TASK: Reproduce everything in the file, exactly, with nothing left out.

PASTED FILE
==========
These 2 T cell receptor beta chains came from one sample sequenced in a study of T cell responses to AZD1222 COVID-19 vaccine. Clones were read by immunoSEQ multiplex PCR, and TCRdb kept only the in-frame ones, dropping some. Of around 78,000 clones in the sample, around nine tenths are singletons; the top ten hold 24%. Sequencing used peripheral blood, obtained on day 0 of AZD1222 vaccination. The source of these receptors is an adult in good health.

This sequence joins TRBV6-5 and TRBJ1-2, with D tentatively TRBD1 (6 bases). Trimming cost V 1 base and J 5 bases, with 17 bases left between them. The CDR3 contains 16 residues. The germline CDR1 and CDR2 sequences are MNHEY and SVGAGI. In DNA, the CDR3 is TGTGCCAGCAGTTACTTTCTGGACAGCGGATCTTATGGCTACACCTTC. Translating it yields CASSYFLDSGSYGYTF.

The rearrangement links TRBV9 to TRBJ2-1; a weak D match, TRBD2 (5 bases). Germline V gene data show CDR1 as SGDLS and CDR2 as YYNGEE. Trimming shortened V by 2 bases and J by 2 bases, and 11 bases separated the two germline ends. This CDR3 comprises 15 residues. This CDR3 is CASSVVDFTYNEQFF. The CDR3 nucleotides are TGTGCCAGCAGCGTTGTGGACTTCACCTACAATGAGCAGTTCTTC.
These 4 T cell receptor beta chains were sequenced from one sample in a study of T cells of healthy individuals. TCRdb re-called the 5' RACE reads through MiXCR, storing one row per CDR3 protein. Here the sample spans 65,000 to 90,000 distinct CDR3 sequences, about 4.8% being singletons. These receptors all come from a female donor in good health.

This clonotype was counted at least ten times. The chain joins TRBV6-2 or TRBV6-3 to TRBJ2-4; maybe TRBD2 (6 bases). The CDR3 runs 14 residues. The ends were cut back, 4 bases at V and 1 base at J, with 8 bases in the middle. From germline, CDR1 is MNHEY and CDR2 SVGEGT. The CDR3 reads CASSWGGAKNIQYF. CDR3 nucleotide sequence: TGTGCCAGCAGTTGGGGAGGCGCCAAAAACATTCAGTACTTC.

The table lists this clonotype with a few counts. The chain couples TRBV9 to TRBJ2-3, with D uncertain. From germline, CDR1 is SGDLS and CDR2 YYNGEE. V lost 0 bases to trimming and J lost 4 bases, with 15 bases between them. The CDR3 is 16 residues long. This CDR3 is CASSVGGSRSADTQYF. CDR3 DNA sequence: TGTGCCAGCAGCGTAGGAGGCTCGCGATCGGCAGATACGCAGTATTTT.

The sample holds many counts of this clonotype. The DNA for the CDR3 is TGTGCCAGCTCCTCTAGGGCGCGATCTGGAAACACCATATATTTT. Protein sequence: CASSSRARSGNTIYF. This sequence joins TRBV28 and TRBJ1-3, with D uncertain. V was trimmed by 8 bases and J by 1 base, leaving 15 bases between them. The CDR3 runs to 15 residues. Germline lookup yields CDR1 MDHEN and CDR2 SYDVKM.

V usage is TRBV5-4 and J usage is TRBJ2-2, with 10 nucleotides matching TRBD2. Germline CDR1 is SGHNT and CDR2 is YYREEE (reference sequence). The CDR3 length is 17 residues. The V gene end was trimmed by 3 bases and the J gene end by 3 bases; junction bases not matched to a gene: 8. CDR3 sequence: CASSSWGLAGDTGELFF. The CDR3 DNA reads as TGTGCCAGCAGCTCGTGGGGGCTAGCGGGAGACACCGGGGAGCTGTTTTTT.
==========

These 2 T cell receptor beta chains came from one sample sequenced in a study of T cell responses to AZD1222 COVID-19 vaccine. Clones were read by immunoSEQ multiplex PCR, and TCRdb kept only the in-frame ones, dropping some. Of around 78,000 clones in the sample, around nine tenths are singletons; the top ten hold 24%. Sequencing used peripheral blood, obtained on day 0 of AZD1222 vaccination. The source of these receptors is an adult in good health.

This sequence joins TRBV6-5 and TRBJ1-2, with D tentatively TRBD1 (6 bases). Trimming cost V 1 base and J 5 bases, with 17 bases left between them. The CDR3 contains 16 residues. The germline CDR1 and CDR2 sequences are MNHEY and SVGAGI. In DNA, the CDR3 is TGTGCCAGCAGTTACTTTCTGGACAGCGGATCTTATGGCTACACCTTC. Translating it yields CASSYFLDSGSYGYTF.

The rearrangement links TRBV9 to TRBJ2-1; a weak D match, TRBD2 (5 bases). Germline V gene data show CDR1 as SGDLS and CDR2 as YYNGEE. Trimming shortened V by 2 bases and J by 2 bases, and 11 bases separated the two germline ends. This CDR3 comprises 15 residues. This CDR3 is CASSVVDFTYNEQFF. The CDR3 nucleotides are TGTGCCAGCAGCGTTGTGGACTTCACCTACAATGAGCAGTTCTTC.
These 4 T cell receptor beta chains were sequenced from one sample in a study of T cells of healthy individuals. TCRdb re-called the 5' RACE reads through MiXCR, storing one row per CDR3 protein. Here the sample spans 65,000 to 90,000 distinct CDR3 sequences, about 4.8% being singletons. These receptors all come from a female donor in good health.

This clonotype was counted at least ten times. The chain joins TRBV6-2 or TRBV6-3 to TRBJ2-4; maybe TRBD2 (6 bases). The CDR3 runs 14 residues. The ends were cut back, 4 bases at V and 1 base at J, with 8 bases in the middle. From germline, CDR1 is MNHEY and CDR2 SVGEGT. The CDR3 reads CASSWGGAKNIQYF. CDR3 nucleotide sequence: TGTGCCAGCAGTTGGGGAGGCGCCAAAAACATTCAGTACTTC.

The table lists this clonotype with a few counts. The chain couples TRBV9 to TRBJ2-3, with D uncertain. From germline, CDR1 is SGDLS and CDR2 YYNGEE. V lost 0 bases to trimming and J lost 4 bases, with 15 bases between them. The CDR3 is 16 residues long. This CDR3 is CASSVGGSRSADTQYF. CDR3 DNA sequence: TGTGCCAGCAGCGTAGGAGGCTCGCGATCGGCAGATACGCAGTATTTT.

The sample holds many counts of this clonotype. The DNA for the CDR3 is TGTGCCAGCTCCTCTAGGGCGCGATCTGGAAACACCATATATTTT. Protein sequence: CASSSRARSGNTIYF. This sequence joins TRBV28 and TRBJ1-3, with D uncertain. V was trimmed by 8 bases and J by 1 base, leaving 15 bases between them. The CDR3 runs to 15 residues. Germline lookup yields CDR1 MDHEN and CDR2 SYDVKM.

V usage is TRBV5-4 and J usage is TRBJ2-2, with 10 nucleotides matching TRBD2. Germline CDR1 is SGHNT and CDR2 is YYREEE (reference sequence). The CDR3 length is 17 residues. The V gene end was trimmed by 3 bases and the J gene end by 3 bases; junction bases not matched to a gene: 8. CDR3 sequence: CASSSWGLAGDTGELFF. The CDR3 DNA reads as TGTGCCAGCAGCTCGTGGGGGCTAGCGGGAGACACCGGGGAGCTGTTTTTT.